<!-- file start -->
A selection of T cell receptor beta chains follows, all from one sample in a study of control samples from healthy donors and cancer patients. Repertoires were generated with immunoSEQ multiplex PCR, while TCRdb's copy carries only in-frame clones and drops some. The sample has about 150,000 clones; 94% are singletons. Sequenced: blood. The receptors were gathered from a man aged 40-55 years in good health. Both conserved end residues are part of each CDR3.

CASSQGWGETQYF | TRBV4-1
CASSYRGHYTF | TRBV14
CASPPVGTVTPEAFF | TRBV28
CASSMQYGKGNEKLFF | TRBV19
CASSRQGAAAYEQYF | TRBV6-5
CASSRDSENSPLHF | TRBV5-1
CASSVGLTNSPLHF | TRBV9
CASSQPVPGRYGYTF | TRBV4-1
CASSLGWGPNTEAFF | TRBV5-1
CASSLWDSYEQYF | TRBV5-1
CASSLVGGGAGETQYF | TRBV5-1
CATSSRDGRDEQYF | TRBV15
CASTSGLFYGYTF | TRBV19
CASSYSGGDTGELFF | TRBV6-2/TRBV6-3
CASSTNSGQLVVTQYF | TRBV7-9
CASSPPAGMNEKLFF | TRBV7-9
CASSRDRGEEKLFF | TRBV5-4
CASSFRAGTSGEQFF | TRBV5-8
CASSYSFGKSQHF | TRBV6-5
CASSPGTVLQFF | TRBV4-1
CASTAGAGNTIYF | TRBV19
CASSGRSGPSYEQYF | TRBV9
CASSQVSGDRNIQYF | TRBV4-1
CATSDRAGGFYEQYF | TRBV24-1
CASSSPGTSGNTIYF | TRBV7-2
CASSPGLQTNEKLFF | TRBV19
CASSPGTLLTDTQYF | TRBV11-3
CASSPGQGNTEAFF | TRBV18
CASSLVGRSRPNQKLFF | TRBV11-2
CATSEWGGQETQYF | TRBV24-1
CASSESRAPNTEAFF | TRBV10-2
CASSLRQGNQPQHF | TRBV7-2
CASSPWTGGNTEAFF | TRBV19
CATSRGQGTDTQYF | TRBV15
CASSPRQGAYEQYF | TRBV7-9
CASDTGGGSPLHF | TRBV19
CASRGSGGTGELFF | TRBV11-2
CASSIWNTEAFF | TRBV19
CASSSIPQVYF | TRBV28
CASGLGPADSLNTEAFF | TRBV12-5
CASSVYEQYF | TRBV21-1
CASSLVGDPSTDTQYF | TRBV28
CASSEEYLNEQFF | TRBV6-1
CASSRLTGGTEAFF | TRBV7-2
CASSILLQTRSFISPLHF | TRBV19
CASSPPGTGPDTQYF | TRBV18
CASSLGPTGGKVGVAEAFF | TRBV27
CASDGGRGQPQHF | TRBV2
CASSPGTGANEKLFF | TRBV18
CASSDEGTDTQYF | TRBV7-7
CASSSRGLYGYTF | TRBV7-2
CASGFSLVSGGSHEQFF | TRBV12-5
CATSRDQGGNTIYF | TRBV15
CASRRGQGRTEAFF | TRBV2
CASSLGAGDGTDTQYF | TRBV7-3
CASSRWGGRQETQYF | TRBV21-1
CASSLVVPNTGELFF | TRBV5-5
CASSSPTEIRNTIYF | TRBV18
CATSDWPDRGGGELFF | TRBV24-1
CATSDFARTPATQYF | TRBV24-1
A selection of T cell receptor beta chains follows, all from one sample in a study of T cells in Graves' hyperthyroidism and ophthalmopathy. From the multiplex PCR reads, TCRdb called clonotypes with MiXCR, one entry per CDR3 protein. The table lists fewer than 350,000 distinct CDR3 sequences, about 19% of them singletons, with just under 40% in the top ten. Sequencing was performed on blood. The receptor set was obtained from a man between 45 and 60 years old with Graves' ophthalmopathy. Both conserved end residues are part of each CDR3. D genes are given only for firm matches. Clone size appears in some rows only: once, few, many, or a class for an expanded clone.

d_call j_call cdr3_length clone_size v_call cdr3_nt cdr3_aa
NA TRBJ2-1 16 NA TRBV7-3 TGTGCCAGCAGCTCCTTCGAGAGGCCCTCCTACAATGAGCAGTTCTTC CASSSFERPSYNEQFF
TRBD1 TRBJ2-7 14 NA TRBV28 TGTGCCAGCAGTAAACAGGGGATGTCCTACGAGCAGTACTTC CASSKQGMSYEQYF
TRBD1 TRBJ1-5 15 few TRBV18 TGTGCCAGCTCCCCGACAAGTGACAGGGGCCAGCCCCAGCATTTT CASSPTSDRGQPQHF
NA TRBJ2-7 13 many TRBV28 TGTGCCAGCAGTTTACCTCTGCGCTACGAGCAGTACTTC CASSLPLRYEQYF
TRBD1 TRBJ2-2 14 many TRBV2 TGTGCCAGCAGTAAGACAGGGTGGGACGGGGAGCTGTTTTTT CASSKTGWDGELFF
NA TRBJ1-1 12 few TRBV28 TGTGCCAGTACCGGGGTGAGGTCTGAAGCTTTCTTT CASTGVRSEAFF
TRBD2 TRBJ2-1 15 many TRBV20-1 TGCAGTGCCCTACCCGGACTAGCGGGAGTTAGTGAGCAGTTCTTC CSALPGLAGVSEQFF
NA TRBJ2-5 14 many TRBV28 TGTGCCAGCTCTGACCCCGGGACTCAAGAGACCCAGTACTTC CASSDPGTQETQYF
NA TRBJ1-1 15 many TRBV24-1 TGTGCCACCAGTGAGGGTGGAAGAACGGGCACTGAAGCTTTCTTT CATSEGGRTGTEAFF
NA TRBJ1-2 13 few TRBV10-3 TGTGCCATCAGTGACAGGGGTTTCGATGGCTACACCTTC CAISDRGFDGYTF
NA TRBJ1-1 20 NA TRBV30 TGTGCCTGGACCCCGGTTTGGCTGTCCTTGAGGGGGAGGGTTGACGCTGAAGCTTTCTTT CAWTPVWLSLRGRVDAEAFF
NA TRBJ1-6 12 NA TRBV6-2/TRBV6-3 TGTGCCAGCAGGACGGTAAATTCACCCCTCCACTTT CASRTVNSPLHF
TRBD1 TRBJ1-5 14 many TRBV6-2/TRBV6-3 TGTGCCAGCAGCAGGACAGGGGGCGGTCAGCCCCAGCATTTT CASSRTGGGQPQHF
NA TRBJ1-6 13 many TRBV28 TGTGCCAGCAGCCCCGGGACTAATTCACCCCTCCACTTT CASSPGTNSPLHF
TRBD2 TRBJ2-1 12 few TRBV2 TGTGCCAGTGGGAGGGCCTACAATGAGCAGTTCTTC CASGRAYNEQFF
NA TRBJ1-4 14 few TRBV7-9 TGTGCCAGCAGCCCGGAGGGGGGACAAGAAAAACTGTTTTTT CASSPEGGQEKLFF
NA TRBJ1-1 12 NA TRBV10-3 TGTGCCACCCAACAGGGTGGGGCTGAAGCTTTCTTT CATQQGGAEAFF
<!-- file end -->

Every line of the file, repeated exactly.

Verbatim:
A selection of T cell receptor beta chains follows, all from one sample in a study of control samples from healthy donors and cancer patients. Repertoires were generated with immunoSEQ multiplex PCR, while TCRdb's copy carries only in-frame clones and drops some. The sample has about 150,000 clones; 94% are singletons. Sequenced: blood. The receptors were gathered from a man aged 40-55 years in good health. Both conserved end residues are part of each CDR3.

CASSQGWGETQYF | TRBV4-1
CASSYRGHYTF | TRBV14
CASPPVGTVTPEAFF | TRBV28
CASSMQYGKGNEKLFF | TRBV19
CASSRQGAAAYEQYF | TRBV6-5
CASSRDSENSPLHF | TRBV5-1
CASSVGLTNSPLHF | TRBV9
CASSQPVPGRYGYTF | TRBV4-1
CASSLGWGPNTEAFF | TRBV5-1
CASSLWDSYEQYF | TRBV5-1
CASSLVGGGAGETQYF | TRBV5-1
CATSSRDGRDEQYF | TRBV15
CASTSGLFYGYTF | TRBV19
CASSYSGGDTGELFF | TRBV6-2/TRBV6-3
CASSTNSGQLVVTQYF | TRBV7-9
CASSPPAGMNEKLFF | TRBV7-9
CASSRDRGEEKLFF | TRBV5-4
CASSFRAGTSGEQFF | TRBV5-8
CASSYSFGKSQHF | TRBV6-5
CASSPGTVLQFF | TRBV4-1
CASTAGAGNTIYF | TRBV19
CASSGRSGPSYEQYF | TRBV9
CASSQVSGDRNIQYF | TRBV4-1
CATSDRAGGFYEQYF | TRBV24-1
CASSSPGTSGNTIYF | TRBV7-2
CASSPGLQTNEKLFF | TRBV19
CASSPGTLLTDTQYF | TRBV11-3
CASSPGQGNTEAFF | TRBV18
CASSLVGRSRPNQKLFF | TRBV11-2
CATSEWGGQETQYF | TRBV24-1
CASSESRAPNTEAFF | TRBV10-2
CASSLRQGNQPQHF | TRBV7-2
CASSPWTGGNTEAFF | TRBV19
CATSRGQGTDTQYF | TRBV15
CASSPRQGAYEQYF | TRBV7-9
CASDTGGGSPLHF | TRBV19
CASRGSGGTGELFF | TRBV11-2
CASSIWNTEAFF | TRBV19
CASSSIPQVYF | TRBV28
CASGLGPADSLNTEAFF | TRBV12-5
CASSVYEQYF | TRBV21-1
CASSLVGDPSTDTQYF | TRBV28
CASSEEYLNEQFF | TRBV6-1
CASSRLTGGTEAFF | TRBV7-2
CASSILLQTRSFISPLHF | TRBV19
CASSPPGTGPDTQYF | TRBV18
CASSLGPTGGKVGVAEAFF | TRBV27
CASDGGRGQPQHF | TRBV2
CASSPGTGANEKLFF | TRBV18
CASSDEGTDTQYF | TRBV7-7
CASSSRGLYGYTF | TRBV7-2
CASGFSLVSGGSHEQFF | TRBV12-5
CATSRDQGGNTIYF | TRBV15
CASRRGQGRTEAFF | TRBV2
CASSLGAGDGTDTQYF | TRBV7-3
CASSRWGGRQETQYF | TRBV21-1
CASSLVVPNTGELFF | TRBV5-5
CASSSPTEIRNTIYF | TRBV18
CATSDWPDRGGGELFF | TRBV24-1
CATSDFARTPATQYF | TRBV24-1
A selection of T cell receptor beta chains follows, all from one sample in a study of T cells in Graves' hyperthyroidism and ophthalmopathy. From the multiplex PCR reads, TCRdb called clonotypes with MiXCR, one entry per CDR3 protein. The table lists fewer than 350,000 distinct CDR3 sequences, about 19% of them singletons, with just under 40% in the top ten. Sequencing was performed on blood. The receptor set was obtained from a man between 45 and 60 years old with Graves' ophthalmopathy. Both conserved end residues are part of each CDR3. D genes are given only for firm matches. Clone size appears in some rows only: once, few, many, or a class for an expanded clone.

d_call j_call cdr3_length clone_size v_call cdr3_nt cdr3_aa
NA TRBJ2-1 16 NA TRBV7-3 TGTGCCAGCAGCTCCTTCGAGAGGCCCTCCTACAATGAGCAGTTCTTC CASSSFERPSYNEQFF
TRBD1 TRBJ2-7 14 NA TRBV28 TGTGCCAGCAGTAAACAGGGGATGTCCTACGAGCAGTACTTC CASSKQGMSYEQYF
TRBD1 TRBJ1-5 15 few TRBV18 TGTGCCAGCTCCCCGACAAGTGACAGGGGCCAGCCCCAGCATTTT CASSPTSDRGQPQHF
NA TRBJ2-7 13 many TRBV28 TGTGCCAGCAGTTTACCTCTGCGCTACGAGCAGTACTTC CASSLPLRYEQYF
TRBD1 TRBJ2-2 14 many TRBV2 TGTGCCAGCAGTAAGACAGGGTGGGACGGGGAGCTGTTTTTT CASSKTGWDGELFF
NA TRBJ1-1 12 few TRBV28 TGTGCCAGTACCGGGGTGAGGTCTGAAGCTTTCTTT CASTGVRSEAFF
TRBD2 TRBJ2-1 15 many TRBV20-1 TGCAGTGCCCTACCCGGACTAGCGGGAGTTAGTGAGCAGTTCTTC CSALPGLAGVSEQFF
NA TRBJ2-5 14 many TRBV28 TGTGCCAGCTCTGACCCCGGGACTCAAGAGACCCAGTACTTC CASSDPGTQETQYF
NA TRBJ1-1 15 many TRBV24-1 TGTGCCACCAGTGAGGGTGGAAGAACGGGCACTGAAGCTTTCTTT CATSEGGRTGTEAFF
NA TRBJ1-2 13 few TRBV10-3 TGTGCCATCAGTGACAGGGGTTTCGATGGCTACACCTTC CAISDRGFDGYTF
NA TRBJ1-1 20 NA TRBV30 TGTGCCTGGACCCCGGTTTGGCTGTCCTTGAGGGGGAGGGTTGACGCTGAAGCTTTCTTT CAWTPVWLSLRGRVDAEAFF
NA TRBJ1-6 12 NA TRBV6-2/TRBV6-3 TGTGCCAGCAGGACGGTAAATTCACCCCTCCACTTT CASRTVNSPLHF
TRBD1 TRBJ1-5 14 many TRBV6-2/TRBV6-3 TGTGCCAGCAGCAGGACAGGGGGCGGTCAGCCCCAGCATTTT CASSRTGGGQPQHF
NA TRBJ1-6 13 many TRBV28 TGTGCCAGCAGCCCCGGGACTAATTCACCCCTCCACTTT CASSPGTNSPLHF
TRBD2 TRBJ2-1 12 few TRBV2 TGTGCCAGTGGGAGGGCCTACAATGAGCAGTTCTTC CASGRAYNEQFF
NA TRBJ1-4 14 few TRBV7-9 TGTGCCAGCAGCCCGGAGGGGGGACAAGAAAAACTGTTTTTT CASSPEGGQEKLFF
NA TRBJ1-1 12 NA TRBV10-3 TGTGCCACCCAACAGGGTGGGGCTGAAGCTTTCTTT CATQQGGAEAFF